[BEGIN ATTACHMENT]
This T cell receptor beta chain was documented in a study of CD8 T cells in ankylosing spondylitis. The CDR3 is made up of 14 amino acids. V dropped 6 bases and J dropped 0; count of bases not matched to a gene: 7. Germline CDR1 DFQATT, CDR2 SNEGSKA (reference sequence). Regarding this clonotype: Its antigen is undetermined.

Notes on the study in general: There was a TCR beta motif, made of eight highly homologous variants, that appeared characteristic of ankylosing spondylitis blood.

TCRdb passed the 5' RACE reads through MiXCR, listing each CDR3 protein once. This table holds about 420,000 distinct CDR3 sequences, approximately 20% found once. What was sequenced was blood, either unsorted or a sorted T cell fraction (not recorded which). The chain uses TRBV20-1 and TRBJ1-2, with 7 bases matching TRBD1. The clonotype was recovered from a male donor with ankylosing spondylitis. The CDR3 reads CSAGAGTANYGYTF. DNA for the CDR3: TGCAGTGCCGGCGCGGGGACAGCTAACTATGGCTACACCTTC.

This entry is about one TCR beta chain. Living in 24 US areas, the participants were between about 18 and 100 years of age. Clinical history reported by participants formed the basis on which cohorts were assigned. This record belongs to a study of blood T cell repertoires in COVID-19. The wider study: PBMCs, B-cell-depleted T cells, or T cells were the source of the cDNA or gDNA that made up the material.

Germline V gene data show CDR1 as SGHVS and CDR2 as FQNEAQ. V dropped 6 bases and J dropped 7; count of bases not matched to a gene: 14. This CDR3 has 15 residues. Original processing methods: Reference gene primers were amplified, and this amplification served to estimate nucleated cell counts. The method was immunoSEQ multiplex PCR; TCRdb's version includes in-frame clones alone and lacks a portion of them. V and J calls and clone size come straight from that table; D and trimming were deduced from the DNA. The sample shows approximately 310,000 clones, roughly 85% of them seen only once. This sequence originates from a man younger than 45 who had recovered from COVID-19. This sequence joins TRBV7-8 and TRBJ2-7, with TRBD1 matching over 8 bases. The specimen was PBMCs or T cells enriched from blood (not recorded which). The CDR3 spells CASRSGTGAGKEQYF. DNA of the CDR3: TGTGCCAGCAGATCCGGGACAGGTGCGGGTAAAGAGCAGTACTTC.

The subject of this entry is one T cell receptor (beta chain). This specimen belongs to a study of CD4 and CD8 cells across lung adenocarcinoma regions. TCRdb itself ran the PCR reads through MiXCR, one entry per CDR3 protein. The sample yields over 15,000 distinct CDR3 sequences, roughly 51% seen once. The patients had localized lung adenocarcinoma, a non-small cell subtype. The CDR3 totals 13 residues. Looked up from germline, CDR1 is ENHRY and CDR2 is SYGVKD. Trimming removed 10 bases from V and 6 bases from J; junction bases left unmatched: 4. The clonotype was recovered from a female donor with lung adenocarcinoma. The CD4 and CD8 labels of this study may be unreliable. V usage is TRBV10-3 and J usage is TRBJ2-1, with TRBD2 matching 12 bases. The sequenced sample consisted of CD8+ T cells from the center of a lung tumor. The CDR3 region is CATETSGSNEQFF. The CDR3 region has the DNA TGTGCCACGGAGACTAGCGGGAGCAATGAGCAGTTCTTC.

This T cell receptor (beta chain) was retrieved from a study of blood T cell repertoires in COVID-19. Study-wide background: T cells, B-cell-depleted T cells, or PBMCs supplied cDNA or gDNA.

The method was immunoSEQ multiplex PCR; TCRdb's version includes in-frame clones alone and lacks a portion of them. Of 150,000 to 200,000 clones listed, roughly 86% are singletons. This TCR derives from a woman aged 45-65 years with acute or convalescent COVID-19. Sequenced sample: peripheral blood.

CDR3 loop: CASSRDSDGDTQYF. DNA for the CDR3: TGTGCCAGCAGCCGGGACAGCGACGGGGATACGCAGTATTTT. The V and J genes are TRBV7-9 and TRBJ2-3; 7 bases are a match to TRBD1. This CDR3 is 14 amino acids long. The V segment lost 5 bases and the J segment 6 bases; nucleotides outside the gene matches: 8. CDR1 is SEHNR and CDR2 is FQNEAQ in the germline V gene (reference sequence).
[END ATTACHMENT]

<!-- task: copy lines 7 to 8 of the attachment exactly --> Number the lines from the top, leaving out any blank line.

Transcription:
This T cell receptor (beta chain) was retrieved from a study of blood T cell repertoires in COVID-19. Study-wide background: T cells, B-cell-depleted T cells, or PBMCs supplied cDNA or gDNA.

The method was immunoSEQ multiplex PCR; TCRdb's version includes in-frame clones alone and lacks a portion of them. Of 150,000 to 200,000 clones listed, roughly 86% are singletons. This TCR derives from a woman aged 45-65 years with acute or convalescent COVID-19. Sequenced sample: peripheral blood.